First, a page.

2020 December-January Analysis

Mikheil Lomtadze — the Georgian who became a Kazakh billionaire

Kazakhstan’s most popular mobile app Kaspi.kz, of which Lomtadze is the co-founder, was admitted to the London Stock Exchange in late October, achieving a market capitalization of $6.5 billion on its first day of conditional trading through a dual listing on the London Stock Exchange and Astana International Exchange.

Mikheil Lomtadze can’t be the only Georgian who can remember going out with his father during hard times to buy and sell goods to raise money for the family budget. He says he was the one to do the selling—he even enjoyed it.

However, not that many teenage Georgian traders have gone on to launch a $6.5 billion company on the London Stock Exchange, becoming a multi-billionaire at age 45. That is what Lomtadze did in October with Kaspi.kz, Kazakhstan’s top fintech group, of which he is founder and chairman.

The company’s IPO, with the sale of 13 percent of the shares raising 900 million USD, was one of the largest-ever fintech floats on a European stock exchange. Kaspi.kz is at the forefront of digitalization in Kazakhstan. Unknown before it burst on the London Stock Market, it operates an ecosystem composed of three market-leading platforms: payments, marketplace and fintech, which are accessible via the Kaspi.kz Super App—the most popular mobile app in Kazakhstan.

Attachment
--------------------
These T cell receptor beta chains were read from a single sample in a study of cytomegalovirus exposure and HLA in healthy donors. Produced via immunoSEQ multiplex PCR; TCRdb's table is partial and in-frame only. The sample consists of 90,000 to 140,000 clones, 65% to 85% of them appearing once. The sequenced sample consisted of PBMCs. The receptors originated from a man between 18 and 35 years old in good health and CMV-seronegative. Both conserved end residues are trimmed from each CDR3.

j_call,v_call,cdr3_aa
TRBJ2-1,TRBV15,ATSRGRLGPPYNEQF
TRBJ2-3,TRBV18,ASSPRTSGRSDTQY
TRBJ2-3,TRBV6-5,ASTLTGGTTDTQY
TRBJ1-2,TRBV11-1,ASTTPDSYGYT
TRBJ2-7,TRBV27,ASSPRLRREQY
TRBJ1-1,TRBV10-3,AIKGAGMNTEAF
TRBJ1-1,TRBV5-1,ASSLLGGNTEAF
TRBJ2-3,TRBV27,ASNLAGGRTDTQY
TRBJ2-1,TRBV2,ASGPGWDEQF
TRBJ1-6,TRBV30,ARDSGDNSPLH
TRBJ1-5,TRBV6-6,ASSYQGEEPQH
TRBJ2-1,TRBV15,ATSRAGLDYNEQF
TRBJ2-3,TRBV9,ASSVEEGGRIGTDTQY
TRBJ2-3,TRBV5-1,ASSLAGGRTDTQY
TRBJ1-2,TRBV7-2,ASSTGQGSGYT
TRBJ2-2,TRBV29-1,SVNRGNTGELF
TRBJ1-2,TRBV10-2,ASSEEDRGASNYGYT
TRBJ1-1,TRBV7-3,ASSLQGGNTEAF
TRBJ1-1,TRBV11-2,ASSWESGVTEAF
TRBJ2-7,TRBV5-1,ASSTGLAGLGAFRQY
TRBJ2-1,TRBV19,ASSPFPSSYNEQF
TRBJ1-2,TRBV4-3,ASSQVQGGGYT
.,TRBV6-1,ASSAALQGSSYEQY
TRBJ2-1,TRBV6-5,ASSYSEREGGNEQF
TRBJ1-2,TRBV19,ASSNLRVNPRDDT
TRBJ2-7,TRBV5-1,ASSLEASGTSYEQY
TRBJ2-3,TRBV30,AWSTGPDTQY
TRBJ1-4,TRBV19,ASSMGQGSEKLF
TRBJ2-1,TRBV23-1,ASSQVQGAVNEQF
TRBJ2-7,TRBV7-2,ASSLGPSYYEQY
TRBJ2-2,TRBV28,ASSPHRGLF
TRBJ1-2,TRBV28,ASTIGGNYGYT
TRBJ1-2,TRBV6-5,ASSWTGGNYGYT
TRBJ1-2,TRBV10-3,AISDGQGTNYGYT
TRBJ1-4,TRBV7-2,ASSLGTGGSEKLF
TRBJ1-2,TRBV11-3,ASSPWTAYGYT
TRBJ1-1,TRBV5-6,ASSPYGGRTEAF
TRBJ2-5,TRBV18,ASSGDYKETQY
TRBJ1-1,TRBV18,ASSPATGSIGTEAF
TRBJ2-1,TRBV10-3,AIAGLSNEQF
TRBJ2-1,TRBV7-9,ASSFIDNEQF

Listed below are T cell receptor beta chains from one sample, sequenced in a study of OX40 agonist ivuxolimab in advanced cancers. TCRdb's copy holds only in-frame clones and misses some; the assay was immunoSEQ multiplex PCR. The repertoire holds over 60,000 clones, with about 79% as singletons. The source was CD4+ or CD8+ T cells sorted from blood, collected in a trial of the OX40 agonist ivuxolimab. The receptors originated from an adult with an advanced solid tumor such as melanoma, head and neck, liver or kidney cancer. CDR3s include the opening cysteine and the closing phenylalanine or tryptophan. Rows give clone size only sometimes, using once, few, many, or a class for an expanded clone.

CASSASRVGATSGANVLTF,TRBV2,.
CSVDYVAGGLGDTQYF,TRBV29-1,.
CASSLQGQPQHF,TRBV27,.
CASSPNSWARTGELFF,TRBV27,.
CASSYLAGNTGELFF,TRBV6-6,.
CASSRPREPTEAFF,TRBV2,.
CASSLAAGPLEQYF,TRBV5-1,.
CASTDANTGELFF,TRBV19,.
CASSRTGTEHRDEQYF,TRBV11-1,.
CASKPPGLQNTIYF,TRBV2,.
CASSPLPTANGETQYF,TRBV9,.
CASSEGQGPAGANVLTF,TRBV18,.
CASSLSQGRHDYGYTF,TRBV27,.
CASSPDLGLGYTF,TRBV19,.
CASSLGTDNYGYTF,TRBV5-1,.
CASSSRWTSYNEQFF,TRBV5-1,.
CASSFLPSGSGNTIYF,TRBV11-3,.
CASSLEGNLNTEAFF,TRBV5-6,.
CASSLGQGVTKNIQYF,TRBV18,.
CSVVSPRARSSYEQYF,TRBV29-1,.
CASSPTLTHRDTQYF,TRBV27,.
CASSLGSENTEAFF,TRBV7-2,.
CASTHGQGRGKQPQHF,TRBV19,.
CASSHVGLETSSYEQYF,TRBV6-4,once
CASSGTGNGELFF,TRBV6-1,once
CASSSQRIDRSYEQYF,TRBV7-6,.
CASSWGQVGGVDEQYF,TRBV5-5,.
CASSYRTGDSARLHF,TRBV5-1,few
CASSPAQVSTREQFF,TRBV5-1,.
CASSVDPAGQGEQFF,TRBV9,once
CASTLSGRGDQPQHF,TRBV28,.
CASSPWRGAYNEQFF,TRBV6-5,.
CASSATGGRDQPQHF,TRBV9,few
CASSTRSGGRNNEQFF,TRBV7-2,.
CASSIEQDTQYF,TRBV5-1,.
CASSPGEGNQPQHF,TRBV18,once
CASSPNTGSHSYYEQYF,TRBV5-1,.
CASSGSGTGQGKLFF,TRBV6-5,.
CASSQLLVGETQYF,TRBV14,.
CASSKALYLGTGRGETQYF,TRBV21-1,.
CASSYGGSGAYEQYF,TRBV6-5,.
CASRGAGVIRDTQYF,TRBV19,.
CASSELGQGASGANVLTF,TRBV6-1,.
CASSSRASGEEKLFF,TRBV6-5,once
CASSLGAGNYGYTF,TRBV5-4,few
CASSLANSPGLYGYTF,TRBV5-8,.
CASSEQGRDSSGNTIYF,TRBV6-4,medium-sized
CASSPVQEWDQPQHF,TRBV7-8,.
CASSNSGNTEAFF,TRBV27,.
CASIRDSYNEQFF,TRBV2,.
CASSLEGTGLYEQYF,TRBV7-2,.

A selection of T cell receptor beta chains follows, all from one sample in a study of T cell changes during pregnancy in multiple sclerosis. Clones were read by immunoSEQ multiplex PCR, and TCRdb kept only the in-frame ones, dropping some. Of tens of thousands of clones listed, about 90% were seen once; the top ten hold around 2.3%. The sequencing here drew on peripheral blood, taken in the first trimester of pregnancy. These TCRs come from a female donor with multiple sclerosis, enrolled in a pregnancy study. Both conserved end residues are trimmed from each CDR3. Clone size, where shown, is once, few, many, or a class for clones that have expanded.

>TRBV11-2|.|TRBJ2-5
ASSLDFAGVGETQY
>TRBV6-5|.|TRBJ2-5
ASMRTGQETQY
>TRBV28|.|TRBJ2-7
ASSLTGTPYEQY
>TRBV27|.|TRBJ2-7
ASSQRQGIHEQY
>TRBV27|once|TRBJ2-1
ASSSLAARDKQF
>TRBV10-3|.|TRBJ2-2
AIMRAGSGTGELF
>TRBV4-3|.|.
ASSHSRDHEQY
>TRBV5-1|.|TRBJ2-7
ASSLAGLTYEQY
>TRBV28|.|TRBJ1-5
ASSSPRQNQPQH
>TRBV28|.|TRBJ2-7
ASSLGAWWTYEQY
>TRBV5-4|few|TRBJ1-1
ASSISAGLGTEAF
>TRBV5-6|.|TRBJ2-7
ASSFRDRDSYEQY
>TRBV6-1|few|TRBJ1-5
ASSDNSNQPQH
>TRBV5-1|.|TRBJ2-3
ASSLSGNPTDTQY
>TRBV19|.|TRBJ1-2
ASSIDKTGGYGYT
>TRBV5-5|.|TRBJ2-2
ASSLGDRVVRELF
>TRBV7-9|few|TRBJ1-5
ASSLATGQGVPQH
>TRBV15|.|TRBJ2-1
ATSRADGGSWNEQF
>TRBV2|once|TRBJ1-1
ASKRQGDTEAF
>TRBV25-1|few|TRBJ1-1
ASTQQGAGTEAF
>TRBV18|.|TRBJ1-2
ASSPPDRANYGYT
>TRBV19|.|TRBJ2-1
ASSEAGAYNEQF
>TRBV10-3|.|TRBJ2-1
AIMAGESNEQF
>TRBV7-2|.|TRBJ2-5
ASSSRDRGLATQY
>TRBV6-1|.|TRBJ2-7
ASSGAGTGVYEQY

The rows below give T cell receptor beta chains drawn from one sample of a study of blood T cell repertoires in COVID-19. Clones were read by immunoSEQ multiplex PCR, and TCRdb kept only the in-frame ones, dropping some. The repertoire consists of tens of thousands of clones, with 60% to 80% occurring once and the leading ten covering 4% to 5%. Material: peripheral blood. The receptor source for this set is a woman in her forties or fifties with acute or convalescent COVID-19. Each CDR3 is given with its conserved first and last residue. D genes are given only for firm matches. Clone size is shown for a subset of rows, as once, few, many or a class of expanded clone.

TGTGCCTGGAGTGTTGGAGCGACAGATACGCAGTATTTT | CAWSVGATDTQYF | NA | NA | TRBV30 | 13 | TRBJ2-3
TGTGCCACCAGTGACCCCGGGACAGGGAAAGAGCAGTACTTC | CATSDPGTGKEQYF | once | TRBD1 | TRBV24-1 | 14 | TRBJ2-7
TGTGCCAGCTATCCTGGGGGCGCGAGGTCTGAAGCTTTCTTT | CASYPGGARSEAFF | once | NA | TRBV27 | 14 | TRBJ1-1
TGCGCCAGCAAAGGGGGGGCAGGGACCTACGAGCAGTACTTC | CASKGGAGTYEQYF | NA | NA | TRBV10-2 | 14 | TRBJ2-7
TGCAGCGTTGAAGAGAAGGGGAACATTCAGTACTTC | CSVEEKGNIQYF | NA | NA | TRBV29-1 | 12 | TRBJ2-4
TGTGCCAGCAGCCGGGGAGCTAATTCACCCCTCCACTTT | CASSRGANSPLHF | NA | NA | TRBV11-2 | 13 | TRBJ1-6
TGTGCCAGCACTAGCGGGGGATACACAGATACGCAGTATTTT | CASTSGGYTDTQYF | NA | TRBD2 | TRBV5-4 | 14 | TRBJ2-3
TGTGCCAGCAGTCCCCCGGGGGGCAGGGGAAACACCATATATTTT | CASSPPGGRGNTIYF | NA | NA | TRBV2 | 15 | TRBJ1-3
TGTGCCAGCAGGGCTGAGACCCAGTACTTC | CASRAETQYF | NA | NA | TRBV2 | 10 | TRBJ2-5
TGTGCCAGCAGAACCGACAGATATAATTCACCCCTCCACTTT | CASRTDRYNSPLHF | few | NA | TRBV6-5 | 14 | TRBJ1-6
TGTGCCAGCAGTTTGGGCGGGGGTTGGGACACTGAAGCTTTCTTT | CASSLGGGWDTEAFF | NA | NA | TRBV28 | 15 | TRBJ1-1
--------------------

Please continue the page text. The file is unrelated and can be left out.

Kaspi.kz earned $515 million in net income on $1.3 billion in revenue last year, and its pace of growth this year has quickened, helped by Covid-19 and new products. It has around a third of the consumer loan business—the largest market share in Kazakhstan—and 66 percent of digital payment volumes.

Announcing Kaspi.kz’s 2020 Q3 results in mid-November, Lomtadze said that active users were up 68 percent over a year ago to reach 8.5 million, revenue was up by 32 percent and net income by 50 percent year-over-year, with the net income margin reaching 42.5 percent year-over-year.

That highly positive trend looks set to continue, Mikheil Lomtadze told investors: “Looking into 2021 we will continually add new and innovative digital products and services to our Kaspi.kz Super App. Kaspi Travel will be launched imminently and we’re rapidly rolling out Kaspi Pay and Kaspi QR, our QR contactless payments solution.”

Kaspi is also diversifying geographically, acquiring platforms in Azerbaijan (which has the fourth largest economy in the CIS and high mobile penetration) and Estonia. Company press releases refer to opportunities “across Central Asia and the Caucasus.”